Summer camp in COVID19 times: What Will Italian Parents Consider

After two months of lockdown, parents wish their children will now have more occasions to stay and play outside, to meet friends and to do some physical exercise. However, parents are still doubting on whether to send their children to summer camps: safety measures will be the first thing they’ll consider before sending their children to summer camps, something that is now more important than the traditional considerations such as “friends who go to the same camp” and “my child’s passions”. Among the reasons why parents may decide not to send their children to summer camps, 51% say the fear of infection.

This is what stands out from the latest BVA Doxa Kids on the opinions of Italian parents of children and young adults between 0-18 years old, in times of COVID19.

After two months of lockdown, it’s time to evaluate what was going on within Italian families while spending their time at home: parents seem to be way more “tired and stressed” than adults without children (46% vs 41% total sample), but at the same time they believe quarantine was an “occasion to spend more time with my children” (30%). Right now, we are looking at the future and the upcoming weeks: children will face a new beginning and a “new normality”, especially considering the end of schools (up until beginning of June they had video lessons from home). Children and young adults proved to be resilient and to have a good capacity to adapt themselves to a new situation, but what will await them in the upcoming weeks?

The latest BVA Doxa Kids research on opinions of parents in COVID19 times reveals a few predictions on children’s summer. Data were collected via CAWI interviews conducted on Italian parents of children between 0-18 years old, between 8th and 12th of May.

PRIORIETIES FOR THEIR CHILDREN – Thinking about June, parents wish for their children to have more occasions to stay and play outside (70%), something parents of children of different ages and of both genders share in the same way. To start meeting friends and acquaintances again is almost as important (64%), especially for younger kids (3-5 years old), considering for them other ways to talk and meet with friends are more difficult. These priorities are followed by the possibility to start practicing some sport again or some physical exercise (59%), especially for males (64%) compared to females (53%).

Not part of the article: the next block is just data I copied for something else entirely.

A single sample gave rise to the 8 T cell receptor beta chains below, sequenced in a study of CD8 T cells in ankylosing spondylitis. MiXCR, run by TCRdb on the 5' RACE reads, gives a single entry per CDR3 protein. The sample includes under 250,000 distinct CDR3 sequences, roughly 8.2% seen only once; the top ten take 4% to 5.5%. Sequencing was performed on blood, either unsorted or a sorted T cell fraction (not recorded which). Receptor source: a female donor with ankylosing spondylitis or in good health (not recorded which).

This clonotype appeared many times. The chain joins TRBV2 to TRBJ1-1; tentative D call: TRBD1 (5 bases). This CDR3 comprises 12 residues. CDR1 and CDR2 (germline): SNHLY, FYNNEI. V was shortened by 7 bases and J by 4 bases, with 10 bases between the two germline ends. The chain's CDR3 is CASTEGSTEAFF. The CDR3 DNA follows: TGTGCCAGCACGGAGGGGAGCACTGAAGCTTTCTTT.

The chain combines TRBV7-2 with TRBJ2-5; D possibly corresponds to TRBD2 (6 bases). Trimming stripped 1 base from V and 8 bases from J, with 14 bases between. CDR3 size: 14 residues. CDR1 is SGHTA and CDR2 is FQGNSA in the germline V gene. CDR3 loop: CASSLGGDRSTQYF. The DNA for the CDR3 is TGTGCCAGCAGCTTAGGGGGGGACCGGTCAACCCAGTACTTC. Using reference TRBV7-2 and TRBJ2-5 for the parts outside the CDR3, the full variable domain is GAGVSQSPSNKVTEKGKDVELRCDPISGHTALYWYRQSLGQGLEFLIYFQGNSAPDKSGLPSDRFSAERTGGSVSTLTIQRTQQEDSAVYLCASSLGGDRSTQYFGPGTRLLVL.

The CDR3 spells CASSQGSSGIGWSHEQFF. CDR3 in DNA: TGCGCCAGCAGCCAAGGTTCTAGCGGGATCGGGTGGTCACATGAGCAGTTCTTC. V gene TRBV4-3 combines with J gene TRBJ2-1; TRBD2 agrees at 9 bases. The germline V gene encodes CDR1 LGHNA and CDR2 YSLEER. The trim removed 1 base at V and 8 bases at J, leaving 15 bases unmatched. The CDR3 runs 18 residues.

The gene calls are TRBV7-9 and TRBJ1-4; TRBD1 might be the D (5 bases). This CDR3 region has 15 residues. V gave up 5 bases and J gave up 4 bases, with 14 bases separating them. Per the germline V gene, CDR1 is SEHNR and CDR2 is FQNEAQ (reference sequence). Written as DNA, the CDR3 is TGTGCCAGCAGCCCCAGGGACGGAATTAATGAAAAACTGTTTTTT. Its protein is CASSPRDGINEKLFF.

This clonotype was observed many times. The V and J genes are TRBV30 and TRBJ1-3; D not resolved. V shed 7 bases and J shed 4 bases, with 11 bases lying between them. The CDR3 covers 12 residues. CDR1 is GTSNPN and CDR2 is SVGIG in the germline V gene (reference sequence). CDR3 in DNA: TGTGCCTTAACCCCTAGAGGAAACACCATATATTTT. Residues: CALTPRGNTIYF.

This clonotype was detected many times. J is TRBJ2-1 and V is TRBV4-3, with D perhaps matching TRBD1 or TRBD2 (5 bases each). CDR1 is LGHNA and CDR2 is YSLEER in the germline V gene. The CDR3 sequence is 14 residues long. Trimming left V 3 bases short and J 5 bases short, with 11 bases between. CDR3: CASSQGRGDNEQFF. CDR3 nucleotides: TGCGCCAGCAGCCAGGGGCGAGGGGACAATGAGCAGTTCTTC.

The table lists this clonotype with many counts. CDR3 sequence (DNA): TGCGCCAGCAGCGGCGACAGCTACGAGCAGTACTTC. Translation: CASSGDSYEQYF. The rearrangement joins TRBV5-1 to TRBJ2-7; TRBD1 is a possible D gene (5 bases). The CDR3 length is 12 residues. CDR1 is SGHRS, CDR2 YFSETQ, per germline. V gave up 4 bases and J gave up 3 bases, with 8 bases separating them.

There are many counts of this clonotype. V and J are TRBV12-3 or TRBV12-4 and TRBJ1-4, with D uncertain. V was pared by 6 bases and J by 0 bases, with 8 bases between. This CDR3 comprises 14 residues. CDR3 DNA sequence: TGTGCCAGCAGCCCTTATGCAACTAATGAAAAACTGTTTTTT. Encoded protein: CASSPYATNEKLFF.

SUMMER CAMPS: PARENTS’ REQUIREMENTS – When talking about summer camps or summer entertainment activities organized by local public structures, parents are still careful and hesitant on whether to sign up their children or not: they deeply need some sort of “reassurance” and “rules”. A few elements will help parents make their decision: first of all, the adopted safety measures (44%), particularly important for children younger than 10 years old; then, the credibility of the institution organizing the camp or the activities, and the price (the latter mentioned more by parents with children older than 10 years old). It turns out the traditional elements that parents usually take into consideration, such as whether a “friend of my child is also going” or “my child’s passion” are less important.

All this considered, parents are still hesitant when it comes to summer camps: the highest share still needs to decide whether to send their children to summer camps or not (27% said “maybe yes, or maybe no”), compared to 14% who said “definitely yes” (19% among children 6-10 years old) and 19% who said “probably yes”.

Half of the parents are still doubting because of the “fear of contagion”(up to 62% among children 6-10 years old), while 28% say they don’t completely trust people who would organize the camps and the summer activities (up to 38% among children 6-10 years old); a little less than one in four says they can take care of their children on their own throughout summer. Among the possible institutions and organizations available to organize camps, parents consider parishes the least appropriate choice considering the current context.


Would you like to receive our newsletter? Register here:

Related posts